Still Way Too Windy (+0 Miles)
November 8, 2010: Migration Day 30

Photo: USFWS
Migrating wild family with twins in South Dakota Nov. 4, 2010.

Wrong-way winds pin the team to the ground for day two in Piatt County, Illinois. But wait! We have other GREAT migration news to celebrate:

  • Tracker Eva says wild-hatched chick W3-10 and her parents (#212 and #419) began their journey south on November 4. On day one they flew all the way to the parents' usual stop in Greene County, INDIANA!
  • Today's photo shows a wild family with twins on the morning of November 4 at a migration stop in Brown County, South Dakota. They are on their way to Texas — where another family with twins has already arrived! From the Western Flock's winter home in Texas, biologist Tom Stehn sent the joyful news. He estimated the known number of whoopers at Aransas as 23+6=29 as of Nov. 5, adding "The actual number could easily be triple that." Migration is in full swing!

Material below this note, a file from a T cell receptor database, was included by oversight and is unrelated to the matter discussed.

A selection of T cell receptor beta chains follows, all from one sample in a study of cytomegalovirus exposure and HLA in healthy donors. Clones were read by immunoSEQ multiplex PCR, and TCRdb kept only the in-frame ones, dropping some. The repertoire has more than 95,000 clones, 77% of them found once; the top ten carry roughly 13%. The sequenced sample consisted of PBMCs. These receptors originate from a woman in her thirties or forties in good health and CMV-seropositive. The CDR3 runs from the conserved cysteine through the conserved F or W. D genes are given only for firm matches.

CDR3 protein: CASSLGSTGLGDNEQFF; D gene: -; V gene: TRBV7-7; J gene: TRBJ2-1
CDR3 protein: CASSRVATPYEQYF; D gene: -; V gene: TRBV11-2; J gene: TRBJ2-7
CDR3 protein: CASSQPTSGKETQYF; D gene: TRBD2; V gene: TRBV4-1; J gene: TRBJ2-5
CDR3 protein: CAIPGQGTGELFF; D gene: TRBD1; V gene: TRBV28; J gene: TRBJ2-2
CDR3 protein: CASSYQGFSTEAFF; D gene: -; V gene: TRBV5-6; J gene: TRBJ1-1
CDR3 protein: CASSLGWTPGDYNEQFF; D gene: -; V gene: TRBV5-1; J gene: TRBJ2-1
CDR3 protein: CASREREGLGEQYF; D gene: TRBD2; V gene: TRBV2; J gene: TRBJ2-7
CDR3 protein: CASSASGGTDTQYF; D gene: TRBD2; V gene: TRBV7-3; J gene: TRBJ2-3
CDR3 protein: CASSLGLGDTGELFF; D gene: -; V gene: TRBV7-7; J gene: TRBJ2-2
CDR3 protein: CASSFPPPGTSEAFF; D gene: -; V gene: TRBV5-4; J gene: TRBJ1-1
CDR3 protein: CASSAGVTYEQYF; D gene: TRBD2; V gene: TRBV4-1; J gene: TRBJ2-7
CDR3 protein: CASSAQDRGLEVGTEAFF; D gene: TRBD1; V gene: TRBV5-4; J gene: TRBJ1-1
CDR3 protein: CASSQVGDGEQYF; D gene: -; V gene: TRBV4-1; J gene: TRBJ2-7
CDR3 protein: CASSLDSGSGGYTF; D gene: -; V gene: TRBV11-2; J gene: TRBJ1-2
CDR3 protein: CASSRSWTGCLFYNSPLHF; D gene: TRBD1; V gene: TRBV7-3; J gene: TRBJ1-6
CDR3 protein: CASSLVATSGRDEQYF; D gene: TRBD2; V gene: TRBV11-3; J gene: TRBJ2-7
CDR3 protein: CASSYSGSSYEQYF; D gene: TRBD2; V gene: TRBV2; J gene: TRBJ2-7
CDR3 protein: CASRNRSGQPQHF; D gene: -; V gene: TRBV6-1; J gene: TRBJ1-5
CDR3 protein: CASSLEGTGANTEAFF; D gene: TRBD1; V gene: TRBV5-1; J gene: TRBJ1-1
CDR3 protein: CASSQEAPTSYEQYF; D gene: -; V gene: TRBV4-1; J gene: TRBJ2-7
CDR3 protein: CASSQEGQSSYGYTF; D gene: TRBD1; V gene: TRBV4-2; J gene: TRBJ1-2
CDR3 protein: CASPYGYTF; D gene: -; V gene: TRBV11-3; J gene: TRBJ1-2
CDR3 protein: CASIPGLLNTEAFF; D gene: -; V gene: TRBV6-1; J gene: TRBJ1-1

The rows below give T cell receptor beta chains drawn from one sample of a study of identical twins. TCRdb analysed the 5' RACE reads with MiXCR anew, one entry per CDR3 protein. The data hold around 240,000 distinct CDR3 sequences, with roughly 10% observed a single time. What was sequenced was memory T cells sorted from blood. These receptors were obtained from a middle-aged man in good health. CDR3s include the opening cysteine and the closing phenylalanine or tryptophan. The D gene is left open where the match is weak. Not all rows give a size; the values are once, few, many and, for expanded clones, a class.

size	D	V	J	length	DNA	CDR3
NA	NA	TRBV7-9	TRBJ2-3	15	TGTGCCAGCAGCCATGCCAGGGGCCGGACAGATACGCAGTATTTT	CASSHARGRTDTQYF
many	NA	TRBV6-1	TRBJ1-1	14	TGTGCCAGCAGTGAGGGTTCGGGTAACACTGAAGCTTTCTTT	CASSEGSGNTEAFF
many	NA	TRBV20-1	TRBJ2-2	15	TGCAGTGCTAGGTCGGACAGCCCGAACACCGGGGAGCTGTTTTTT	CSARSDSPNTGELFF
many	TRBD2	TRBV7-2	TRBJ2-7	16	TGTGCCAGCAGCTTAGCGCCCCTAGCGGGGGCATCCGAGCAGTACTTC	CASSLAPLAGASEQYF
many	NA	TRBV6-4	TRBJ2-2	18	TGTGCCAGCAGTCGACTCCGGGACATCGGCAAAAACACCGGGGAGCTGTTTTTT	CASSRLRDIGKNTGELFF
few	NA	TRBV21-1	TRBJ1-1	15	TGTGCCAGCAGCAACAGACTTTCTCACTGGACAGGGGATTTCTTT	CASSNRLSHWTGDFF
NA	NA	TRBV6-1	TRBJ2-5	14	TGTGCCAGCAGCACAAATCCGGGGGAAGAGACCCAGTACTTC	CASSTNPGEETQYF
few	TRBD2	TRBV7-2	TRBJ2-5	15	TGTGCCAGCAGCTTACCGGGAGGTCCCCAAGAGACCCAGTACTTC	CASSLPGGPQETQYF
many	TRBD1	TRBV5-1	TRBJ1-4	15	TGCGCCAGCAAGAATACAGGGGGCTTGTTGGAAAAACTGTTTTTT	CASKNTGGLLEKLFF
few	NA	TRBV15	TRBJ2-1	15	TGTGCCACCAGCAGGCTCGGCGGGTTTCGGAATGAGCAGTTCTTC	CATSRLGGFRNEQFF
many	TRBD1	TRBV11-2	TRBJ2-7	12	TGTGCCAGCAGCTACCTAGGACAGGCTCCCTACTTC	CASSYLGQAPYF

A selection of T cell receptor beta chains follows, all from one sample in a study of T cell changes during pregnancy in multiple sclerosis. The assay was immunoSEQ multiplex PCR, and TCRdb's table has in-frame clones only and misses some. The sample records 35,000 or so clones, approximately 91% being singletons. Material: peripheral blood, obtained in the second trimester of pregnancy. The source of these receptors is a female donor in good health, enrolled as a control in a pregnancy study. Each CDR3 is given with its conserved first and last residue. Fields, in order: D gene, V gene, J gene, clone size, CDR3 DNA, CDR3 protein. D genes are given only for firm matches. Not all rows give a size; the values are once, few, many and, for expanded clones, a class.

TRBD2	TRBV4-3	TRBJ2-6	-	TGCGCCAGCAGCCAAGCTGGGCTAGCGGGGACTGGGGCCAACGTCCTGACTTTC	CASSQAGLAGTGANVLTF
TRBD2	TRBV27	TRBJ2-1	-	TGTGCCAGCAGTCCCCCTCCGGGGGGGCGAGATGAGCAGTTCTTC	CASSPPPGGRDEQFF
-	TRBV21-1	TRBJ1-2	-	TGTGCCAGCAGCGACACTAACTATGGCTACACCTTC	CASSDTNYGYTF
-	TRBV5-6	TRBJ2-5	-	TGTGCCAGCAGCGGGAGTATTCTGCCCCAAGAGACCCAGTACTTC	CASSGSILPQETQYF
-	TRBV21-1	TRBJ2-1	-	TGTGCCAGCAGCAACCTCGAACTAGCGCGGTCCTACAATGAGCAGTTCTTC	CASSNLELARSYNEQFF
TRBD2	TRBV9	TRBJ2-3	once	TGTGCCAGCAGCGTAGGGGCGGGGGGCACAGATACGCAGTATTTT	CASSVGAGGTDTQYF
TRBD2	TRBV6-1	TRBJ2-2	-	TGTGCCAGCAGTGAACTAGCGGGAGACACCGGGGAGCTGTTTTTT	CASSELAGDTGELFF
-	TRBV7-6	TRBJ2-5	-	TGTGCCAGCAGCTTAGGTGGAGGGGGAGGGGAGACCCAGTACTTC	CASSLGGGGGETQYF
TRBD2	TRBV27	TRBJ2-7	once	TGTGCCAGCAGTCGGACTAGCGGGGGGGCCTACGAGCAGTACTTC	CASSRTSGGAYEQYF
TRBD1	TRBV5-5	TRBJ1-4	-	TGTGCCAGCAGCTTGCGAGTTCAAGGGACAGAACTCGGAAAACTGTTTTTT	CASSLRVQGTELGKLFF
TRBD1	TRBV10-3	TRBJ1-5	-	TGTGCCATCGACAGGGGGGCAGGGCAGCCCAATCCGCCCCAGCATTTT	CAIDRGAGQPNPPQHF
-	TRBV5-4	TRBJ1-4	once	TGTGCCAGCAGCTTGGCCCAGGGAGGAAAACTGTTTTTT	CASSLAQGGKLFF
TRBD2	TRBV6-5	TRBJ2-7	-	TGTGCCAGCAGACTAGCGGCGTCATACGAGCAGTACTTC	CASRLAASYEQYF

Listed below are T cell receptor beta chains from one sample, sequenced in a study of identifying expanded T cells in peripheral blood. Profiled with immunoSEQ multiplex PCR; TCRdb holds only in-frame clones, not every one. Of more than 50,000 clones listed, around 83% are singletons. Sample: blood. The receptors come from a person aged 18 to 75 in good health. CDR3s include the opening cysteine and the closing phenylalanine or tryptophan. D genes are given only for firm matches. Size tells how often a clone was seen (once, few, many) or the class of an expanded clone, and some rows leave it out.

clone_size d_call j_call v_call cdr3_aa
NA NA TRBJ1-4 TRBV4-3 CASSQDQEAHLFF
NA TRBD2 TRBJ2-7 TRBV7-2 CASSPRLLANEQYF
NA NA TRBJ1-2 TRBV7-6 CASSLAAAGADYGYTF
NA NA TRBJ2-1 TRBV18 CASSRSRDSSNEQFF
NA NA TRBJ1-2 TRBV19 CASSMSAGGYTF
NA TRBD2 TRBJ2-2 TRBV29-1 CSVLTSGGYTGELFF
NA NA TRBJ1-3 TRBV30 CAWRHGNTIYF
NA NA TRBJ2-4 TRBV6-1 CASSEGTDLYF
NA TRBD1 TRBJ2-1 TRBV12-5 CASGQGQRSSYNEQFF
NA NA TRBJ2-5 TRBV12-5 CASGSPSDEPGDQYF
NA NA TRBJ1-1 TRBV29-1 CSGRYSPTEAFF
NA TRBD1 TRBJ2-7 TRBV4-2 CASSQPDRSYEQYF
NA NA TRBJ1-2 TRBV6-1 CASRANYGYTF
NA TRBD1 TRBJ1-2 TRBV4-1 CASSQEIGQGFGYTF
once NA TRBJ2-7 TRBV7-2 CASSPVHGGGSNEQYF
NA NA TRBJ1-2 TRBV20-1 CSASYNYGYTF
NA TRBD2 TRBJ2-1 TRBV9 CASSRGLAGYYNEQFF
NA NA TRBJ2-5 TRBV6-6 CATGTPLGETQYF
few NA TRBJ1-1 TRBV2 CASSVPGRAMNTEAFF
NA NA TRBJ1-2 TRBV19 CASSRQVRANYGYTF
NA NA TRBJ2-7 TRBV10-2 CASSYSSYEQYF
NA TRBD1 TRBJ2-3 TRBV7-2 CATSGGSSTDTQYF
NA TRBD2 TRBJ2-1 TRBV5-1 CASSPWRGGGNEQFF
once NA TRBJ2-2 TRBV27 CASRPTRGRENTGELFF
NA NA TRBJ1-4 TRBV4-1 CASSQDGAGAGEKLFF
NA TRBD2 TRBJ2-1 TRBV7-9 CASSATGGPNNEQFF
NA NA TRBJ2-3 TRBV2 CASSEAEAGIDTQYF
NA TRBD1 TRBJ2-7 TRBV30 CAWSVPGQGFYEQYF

In the Classroom: Journal or Discussion

  • (a) The birds migrate south every autumn. How many times have W3's parents made the journey south in their lifetimes? How many autumns has each parent lived? HINT: Each bird's age is indicated in its number-name. For all the older birds, the first number is their hatch year (system used until now by Operation Migration). For birds hatched starting in 2010, the hatch year is the second part of their name (system always used by WCEP and now joined by Operation Migration in 2010).
  • (b-for-bonus): The distance from W3's home to Green County is at least 300 miles. How does the family's one day of progress compare with the ultralight cranes' 30 days of progress? Why can wild cranes fly farther and faster than the ultra-cranes and planes? This page can help you answer.

Journey North is pleased to feature this educational adventure presented in cooperation with the Whooping Crane Eastern Partnership (WCEP).